The idiom originated from the Qin Dynasty (秦朝) (221 - 206 B.C.) following the death of Qin Shi Huang (秦始皇), the first emperor of the dynasty and first emperor of a unified China after the state of Qin conquered all of the other states of that period.
During the reign of Qin Er Shi (秦二世), literally the "Second Emperor of the Qin Dynasty" in 210 - 207 B.C., the prime minister, Zhao Gao (赵高), was a man with greedy ambitions bent on usurping power.
He wished to rebel and take the throne but feared that some of the officials might be against him.
When the ministers were asked, half of them told the truth and said that it was a deer, while the other half, either fearing Zhao Gao or supporting him, said it was a horse.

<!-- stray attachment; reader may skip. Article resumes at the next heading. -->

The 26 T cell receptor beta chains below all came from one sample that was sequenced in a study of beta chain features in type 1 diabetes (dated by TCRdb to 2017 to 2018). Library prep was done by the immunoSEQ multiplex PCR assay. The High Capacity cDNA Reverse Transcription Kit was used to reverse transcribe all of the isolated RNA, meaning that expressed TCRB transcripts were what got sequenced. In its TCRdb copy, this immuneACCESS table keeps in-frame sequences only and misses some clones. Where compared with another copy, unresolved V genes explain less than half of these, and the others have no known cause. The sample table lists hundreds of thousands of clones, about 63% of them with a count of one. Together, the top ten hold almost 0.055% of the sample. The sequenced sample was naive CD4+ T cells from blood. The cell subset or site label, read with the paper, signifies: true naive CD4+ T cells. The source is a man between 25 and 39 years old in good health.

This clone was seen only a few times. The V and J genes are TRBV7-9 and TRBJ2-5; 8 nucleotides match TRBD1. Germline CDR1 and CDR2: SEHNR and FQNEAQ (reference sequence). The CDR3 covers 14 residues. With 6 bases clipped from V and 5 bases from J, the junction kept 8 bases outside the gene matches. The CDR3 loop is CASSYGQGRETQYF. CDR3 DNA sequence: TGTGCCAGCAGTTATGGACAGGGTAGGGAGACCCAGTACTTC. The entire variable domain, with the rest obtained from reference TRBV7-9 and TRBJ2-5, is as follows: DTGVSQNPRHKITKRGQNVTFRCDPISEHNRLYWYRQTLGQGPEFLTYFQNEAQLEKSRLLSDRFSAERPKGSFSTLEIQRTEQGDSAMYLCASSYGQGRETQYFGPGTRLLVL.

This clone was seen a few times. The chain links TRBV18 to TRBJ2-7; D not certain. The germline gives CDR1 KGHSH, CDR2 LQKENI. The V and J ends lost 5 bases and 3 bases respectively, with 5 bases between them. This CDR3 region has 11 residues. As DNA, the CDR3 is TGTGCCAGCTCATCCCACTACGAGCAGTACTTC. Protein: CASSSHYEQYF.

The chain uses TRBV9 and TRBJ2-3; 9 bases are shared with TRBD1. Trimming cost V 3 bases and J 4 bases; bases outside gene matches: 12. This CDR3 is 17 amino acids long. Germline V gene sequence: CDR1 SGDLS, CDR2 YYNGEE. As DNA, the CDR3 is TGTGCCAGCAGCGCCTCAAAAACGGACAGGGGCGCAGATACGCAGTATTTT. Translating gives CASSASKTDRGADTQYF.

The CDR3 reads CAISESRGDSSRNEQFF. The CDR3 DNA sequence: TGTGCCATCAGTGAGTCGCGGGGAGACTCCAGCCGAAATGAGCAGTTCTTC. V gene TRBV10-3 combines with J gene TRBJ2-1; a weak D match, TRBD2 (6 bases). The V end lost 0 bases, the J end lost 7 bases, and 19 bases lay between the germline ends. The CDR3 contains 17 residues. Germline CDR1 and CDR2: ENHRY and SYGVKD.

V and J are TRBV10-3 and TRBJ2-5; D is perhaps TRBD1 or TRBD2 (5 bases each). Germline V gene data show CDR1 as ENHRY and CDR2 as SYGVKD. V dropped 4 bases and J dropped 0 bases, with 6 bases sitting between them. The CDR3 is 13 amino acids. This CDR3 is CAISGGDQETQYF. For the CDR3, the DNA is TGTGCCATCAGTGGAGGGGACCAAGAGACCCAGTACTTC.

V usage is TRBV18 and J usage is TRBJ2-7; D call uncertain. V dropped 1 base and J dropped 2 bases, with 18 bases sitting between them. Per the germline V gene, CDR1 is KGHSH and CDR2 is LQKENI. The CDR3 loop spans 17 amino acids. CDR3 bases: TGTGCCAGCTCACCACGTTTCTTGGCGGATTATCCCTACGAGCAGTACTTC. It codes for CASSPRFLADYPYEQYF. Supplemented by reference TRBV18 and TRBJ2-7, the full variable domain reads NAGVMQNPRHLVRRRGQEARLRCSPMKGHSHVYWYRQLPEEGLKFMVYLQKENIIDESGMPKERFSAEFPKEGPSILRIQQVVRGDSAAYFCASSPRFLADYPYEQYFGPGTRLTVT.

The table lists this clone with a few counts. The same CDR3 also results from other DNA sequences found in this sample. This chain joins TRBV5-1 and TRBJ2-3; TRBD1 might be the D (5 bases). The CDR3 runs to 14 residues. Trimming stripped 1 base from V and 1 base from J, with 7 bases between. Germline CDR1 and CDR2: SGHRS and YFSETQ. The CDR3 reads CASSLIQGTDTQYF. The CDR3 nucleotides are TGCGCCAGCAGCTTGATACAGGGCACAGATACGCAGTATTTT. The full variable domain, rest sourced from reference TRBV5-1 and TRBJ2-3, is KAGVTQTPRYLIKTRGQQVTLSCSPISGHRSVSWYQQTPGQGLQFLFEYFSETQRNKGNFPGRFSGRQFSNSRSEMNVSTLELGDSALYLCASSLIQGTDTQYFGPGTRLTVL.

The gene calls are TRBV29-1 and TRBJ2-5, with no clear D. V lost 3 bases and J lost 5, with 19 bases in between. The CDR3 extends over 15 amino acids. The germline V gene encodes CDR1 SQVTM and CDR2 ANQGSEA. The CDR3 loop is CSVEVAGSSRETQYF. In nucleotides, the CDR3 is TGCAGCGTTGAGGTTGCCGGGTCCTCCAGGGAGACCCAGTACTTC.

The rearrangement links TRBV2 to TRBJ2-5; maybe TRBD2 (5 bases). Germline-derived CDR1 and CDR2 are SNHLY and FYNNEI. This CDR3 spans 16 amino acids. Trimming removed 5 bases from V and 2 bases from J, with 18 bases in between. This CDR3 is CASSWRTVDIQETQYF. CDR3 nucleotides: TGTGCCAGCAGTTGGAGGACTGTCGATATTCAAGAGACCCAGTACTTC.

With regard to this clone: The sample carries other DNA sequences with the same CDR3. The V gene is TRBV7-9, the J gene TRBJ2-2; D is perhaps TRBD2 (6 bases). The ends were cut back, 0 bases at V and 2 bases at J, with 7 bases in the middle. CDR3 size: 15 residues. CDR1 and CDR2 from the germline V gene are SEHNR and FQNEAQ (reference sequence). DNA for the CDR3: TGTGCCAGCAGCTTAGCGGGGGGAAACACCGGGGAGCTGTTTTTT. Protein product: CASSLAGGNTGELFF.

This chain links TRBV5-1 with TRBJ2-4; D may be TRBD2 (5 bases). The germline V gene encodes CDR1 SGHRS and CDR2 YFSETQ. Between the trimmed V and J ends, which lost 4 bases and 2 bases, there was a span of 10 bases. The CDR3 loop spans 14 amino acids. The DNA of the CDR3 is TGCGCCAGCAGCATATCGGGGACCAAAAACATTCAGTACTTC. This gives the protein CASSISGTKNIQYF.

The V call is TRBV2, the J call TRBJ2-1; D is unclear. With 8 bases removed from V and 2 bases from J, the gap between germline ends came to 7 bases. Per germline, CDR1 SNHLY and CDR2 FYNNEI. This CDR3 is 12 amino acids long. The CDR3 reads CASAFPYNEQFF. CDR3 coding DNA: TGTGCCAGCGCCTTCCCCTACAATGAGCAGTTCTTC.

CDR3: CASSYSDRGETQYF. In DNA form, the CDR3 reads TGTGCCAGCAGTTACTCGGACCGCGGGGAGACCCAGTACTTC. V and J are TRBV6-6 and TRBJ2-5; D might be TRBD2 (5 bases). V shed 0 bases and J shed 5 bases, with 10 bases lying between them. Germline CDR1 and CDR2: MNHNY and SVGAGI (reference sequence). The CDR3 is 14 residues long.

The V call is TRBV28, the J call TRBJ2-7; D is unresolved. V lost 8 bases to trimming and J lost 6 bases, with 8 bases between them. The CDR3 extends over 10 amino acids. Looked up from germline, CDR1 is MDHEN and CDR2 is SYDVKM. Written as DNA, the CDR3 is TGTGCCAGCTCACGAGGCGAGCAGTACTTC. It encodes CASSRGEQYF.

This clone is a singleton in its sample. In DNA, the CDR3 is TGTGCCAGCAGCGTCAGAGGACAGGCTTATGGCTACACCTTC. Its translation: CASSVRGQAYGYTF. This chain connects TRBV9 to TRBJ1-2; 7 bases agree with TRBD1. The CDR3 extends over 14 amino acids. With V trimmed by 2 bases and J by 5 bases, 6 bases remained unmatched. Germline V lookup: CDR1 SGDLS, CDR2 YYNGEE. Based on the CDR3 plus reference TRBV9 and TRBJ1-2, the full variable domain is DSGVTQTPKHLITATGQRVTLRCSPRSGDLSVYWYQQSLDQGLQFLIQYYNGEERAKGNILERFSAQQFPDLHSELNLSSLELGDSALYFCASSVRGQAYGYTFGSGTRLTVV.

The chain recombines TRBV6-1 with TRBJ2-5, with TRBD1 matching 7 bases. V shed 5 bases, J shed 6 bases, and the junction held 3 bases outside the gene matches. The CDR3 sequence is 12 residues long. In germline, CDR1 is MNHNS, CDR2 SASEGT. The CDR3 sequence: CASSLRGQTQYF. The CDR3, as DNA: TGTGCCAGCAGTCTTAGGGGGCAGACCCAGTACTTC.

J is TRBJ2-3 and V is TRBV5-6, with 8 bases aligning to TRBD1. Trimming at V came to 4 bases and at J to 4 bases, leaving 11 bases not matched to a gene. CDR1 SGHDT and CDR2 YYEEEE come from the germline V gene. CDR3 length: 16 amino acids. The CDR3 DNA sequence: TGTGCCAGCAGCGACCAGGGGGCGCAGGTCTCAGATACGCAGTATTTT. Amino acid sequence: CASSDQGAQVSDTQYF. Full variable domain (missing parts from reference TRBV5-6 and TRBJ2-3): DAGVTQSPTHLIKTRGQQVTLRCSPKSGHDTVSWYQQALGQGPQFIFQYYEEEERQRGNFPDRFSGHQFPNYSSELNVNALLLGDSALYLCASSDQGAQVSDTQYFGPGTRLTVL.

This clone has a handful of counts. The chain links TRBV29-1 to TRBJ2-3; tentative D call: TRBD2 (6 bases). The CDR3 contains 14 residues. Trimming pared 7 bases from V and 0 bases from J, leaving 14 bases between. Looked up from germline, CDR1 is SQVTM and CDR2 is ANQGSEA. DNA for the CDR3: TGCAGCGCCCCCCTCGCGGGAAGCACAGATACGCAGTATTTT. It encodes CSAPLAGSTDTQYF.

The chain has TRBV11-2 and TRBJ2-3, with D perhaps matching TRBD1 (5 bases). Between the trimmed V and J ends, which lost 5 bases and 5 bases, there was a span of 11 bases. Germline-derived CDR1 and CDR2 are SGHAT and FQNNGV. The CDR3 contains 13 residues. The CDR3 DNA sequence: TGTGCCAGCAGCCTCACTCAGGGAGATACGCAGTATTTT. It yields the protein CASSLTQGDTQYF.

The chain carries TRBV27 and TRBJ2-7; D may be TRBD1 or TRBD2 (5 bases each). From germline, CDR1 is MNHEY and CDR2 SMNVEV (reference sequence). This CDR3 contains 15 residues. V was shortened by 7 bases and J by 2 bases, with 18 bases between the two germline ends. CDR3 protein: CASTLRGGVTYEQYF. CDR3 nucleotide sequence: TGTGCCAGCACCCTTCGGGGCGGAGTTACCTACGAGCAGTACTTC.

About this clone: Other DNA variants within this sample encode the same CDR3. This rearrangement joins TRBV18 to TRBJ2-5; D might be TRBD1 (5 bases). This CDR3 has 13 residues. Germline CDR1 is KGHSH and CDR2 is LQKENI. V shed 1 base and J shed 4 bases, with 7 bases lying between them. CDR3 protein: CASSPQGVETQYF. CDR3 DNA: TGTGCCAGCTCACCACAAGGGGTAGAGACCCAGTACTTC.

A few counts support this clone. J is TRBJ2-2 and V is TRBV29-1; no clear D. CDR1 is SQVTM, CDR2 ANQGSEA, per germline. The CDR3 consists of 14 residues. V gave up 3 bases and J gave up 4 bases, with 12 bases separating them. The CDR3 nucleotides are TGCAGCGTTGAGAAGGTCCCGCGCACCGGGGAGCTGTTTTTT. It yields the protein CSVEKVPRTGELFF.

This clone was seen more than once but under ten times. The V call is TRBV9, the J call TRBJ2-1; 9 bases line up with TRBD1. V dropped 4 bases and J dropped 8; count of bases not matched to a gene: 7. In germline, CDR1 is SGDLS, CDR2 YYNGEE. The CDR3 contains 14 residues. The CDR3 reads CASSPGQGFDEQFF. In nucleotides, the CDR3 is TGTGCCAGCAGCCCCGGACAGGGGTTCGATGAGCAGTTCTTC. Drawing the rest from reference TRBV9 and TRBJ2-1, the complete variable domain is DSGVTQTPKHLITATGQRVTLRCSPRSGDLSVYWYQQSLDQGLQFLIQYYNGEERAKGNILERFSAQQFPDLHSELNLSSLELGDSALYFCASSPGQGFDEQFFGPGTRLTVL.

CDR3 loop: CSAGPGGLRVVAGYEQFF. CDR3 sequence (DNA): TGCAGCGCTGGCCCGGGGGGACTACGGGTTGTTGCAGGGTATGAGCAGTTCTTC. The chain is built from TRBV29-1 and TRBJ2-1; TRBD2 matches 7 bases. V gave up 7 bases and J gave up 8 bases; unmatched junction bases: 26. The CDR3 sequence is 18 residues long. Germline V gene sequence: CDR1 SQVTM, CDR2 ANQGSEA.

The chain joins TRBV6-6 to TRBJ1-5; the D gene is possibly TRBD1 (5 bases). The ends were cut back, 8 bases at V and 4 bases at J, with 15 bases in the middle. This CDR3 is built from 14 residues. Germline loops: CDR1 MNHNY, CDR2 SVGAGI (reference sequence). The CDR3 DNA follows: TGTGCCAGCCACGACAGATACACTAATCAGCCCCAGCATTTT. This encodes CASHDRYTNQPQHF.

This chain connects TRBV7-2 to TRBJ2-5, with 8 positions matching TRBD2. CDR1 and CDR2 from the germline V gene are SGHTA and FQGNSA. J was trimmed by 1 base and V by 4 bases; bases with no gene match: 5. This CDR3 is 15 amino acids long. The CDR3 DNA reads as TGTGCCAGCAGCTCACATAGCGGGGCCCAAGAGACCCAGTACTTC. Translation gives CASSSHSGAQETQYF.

Facing this situation, the emperor actually doubted himself and chose not to believe his own eyes but to believe the words of the treacherous minister.
Later generations used the idiom "Pointing To A Deer and Calling It A Horse (指鹿为马)" to describe a situation in which someone reverses black and white and turns the truth upside down in order to deceive others. It also represents a situation where a person is so powerful that he can do anything, even insisting that a deer is a horse.